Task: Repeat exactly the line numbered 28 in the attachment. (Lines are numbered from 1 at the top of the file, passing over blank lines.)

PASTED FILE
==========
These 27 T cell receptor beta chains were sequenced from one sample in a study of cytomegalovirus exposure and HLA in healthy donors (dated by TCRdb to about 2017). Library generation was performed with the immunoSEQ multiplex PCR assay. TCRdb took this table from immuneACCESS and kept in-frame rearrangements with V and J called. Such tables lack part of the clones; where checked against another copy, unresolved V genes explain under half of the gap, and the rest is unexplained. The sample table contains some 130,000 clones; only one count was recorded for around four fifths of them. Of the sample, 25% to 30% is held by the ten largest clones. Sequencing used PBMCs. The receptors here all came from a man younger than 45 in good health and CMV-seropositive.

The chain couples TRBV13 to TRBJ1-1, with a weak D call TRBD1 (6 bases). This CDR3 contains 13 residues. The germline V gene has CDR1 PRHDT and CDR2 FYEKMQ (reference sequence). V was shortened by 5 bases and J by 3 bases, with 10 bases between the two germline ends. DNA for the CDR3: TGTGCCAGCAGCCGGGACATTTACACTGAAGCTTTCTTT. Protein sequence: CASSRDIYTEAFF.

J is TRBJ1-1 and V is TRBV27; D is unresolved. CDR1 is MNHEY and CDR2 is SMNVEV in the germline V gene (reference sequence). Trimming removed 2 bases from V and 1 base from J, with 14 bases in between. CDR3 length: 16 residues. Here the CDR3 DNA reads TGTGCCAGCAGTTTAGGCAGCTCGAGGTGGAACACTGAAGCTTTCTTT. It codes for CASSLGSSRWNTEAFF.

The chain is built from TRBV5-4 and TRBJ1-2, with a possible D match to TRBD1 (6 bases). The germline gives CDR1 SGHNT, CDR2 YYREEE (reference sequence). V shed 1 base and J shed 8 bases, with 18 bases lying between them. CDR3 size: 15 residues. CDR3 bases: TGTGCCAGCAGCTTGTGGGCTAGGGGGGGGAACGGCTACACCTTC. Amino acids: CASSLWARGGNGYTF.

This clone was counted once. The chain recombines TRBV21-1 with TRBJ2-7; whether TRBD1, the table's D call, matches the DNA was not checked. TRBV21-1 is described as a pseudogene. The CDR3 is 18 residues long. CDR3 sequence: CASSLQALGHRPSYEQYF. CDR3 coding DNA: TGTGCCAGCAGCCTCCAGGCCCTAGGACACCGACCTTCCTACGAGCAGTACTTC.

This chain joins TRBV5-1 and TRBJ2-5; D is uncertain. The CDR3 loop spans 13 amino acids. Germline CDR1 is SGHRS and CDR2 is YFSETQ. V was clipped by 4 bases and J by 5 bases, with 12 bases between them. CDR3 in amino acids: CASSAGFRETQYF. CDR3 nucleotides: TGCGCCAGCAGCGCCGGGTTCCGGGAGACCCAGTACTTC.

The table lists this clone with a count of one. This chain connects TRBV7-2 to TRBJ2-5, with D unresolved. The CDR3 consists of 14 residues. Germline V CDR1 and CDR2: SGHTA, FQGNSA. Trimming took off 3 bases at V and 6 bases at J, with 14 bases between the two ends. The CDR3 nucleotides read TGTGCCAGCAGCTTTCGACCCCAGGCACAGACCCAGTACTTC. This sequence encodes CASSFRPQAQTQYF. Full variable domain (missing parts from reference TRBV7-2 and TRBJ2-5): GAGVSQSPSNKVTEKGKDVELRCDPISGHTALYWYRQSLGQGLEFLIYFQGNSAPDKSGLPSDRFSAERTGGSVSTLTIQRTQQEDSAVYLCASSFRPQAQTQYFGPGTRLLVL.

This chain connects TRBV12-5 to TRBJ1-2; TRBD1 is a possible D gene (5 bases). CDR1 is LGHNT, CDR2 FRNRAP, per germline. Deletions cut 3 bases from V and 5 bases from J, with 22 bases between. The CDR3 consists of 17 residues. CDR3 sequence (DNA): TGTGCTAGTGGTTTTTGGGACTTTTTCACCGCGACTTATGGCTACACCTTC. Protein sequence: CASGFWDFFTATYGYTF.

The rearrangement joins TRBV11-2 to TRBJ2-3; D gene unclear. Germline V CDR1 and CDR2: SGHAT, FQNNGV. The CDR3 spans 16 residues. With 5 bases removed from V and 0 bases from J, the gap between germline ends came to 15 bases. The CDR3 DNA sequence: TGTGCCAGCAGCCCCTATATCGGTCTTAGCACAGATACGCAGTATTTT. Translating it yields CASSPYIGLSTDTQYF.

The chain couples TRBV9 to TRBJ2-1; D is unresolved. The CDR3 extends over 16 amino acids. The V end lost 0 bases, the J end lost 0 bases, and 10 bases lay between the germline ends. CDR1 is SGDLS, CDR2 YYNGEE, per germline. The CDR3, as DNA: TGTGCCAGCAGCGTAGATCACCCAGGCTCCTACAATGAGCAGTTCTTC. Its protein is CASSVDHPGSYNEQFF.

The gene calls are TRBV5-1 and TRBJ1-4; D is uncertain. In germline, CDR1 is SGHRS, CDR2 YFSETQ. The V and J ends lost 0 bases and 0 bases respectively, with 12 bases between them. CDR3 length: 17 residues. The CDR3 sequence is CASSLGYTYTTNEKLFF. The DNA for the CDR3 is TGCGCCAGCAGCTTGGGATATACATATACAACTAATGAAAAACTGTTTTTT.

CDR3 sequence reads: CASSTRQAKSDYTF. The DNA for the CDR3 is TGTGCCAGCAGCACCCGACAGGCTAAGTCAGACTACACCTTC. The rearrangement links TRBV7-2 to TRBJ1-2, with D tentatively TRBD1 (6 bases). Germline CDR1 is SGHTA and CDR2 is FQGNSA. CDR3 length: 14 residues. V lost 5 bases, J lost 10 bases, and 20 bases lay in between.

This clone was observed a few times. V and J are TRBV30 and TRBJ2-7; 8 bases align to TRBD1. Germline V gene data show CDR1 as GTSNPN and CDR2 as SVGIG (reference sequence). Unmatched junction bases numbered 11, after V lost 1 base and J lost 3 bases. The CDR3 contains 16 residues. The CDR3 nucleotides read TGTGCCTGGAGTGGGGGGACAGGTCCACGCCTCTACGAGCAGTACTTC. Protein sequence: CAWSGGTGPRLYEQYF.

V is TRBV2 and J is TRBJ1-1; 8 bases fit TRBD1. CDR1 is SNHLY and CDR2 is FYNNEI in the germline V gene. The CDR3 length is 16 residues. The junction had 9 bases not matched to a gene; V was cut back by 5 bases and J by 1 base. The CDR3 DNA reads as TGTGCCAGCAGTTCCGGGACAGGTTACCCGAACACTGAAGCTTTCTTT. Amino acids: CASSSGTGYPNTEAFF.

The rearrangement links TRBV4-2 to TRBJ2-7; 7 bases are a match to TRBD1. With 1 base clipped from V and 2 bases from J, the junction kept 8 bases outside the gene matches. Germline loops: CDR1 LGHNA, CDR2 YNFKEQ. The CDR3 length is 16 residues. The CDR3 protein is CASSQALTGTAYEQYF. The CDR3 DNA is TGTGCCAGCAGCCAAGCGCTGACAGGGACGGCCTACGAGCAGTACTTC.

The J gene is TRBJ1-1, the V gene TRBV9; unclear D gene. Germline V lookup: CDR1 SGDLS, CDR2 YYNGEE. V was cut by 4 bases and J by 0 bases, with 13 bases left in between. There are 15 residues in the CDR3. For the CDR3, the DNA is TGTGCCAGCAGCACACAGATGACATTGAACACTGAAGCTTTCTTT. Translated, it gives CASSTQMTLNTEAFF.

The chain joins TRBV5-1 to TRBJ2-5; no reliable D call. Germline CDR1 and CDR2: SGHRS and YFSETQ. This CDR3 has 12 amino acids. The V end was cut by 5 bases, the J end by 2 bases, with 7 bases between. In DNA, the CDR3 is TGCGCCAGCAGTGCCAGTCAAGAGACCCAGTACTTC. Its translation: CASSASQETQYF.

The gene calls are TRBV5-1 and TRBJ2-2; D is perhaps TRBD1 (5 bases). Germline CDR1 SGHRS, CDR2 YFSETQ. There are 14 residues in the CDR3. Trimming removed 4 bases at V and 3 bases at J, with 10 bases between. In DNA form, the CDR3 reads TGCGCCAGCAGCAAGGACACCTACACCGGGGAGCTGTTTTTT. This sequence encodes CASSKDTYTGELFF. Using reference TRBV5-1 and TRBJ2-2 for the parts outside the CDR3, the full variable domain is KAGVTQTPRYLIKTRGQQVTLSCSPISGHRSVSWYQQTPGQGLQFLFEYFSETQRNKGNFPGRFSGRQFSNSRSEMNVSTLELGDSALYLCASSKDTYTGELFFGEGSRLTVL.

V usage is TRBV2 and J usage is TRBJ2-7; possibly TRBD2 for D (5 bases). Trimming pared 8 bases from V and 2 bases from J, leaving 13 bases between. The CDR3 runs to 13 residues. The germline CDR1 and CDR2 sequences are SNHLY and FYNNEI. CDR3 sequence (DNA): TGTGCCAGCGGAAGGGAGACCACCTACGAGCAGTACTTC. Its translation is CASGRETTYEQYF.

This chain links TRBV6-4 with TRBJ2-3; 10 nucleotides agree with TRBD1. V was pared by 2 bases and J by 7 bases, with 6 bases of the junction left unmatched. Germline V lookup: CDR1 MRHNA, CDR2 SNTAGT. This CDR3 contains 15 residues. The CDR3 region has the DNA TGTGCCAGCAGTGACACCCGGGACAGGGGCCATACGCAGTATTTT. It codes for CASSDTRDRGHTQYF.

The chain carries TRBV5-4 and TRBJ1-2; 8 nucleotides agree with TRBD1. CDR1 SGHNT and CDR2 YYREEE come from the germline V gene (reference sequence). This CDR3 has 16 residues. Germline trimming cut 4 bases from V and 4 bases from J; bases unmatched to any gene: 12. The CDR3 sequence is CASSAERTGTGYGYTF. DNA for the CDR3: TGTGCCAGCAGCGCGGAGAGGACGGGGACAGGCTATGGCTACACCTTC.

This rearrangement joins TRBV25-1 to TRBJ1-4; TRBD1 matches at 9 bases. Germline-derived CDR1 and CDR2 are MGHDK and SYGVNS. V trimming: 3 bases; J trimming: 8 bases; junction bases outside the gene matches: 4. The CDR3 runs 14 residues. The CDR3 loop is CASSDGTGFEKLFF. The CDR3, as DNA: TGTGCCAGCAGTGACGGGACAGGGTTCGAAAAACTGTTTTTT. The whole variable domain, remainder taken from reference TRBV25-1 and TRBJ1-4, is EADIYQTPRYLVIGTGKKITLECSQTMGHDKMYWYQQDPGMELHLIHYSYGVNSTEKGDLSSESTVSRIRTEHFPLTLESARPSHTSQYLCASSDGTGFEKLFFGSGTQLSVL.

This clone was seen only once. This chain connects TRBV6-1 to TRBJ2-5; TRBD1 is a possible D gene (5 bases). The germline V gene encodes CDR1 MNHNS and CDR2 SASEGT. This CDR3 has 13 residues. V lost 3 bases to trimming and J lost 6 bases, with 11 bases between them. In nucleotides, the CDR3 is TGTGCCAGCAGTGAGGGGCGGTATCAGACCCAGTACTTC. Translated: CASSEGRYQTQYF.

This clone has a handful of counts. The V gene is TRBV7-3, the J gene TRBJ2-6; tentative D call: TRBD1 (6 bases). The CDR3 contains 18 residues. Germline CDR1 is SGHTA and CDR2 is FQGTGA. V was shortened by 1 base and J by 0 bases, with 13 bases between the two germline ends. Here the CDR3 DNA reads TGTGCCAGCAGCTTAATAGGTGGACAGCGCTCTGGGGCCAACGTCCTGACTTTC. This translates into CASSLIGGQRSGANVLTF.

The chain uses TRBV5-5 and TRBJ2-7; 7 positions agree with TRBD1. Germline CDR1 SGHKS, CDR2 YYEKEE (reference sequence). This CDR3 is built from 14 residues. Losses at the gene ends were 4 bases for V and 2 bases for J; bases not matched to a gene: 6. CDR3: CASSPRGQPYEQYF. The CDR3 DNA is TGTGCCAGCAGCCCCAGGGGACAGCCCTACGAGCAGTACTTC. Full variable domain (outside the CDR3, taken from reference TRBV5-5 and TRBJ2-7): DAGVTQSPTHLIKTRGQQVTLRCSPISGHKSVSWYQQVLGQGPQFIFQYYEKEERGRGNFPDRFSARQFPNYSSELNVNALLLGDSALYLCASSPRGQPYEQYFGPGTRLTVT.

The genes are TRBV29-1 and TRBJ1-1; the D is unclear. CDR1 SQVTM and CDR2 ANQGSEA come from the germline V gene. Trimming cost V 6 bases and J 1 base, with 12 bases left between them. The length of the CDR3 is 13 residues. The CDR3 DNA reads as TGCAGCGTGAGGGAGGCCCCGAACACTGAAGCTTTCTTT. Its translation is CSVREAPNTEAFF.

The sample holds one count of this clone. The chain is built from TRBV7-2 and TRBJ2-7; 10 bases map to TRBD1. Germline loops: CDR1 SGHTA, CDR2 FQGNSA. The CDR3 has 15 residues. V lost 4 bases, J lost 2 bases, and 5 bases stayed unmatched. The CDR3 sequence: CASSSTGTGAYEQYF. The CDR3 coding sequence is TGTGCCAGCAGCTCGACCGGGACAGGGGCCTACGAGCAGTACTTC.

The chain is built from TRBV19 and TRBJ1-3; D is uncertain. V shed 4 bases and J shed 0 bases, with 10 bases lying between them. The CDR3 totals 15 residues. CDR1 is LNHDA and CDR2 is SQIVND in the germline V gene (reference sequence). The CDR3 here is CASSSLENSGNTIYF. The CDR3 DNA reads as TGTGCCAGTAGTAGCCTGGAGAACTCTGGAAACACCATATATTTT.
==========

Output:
The chain is built from TRBV19 and TRBJ1-3; D is uncertain. V shed 4 bases and J shed 0 bases, with 10 bases lying between them. The CDR3 totals 15 residues. CDR1 is LNHDA and CDR2 is SQIVND in the germline V gene (reference sequence). The CDR3 here is CASSSLENSGNTIYF. The CDR3 DNA reads as TGTGCCAGTAGTAGCCTGGAGAACTCTGGAAACACCATATATTTT.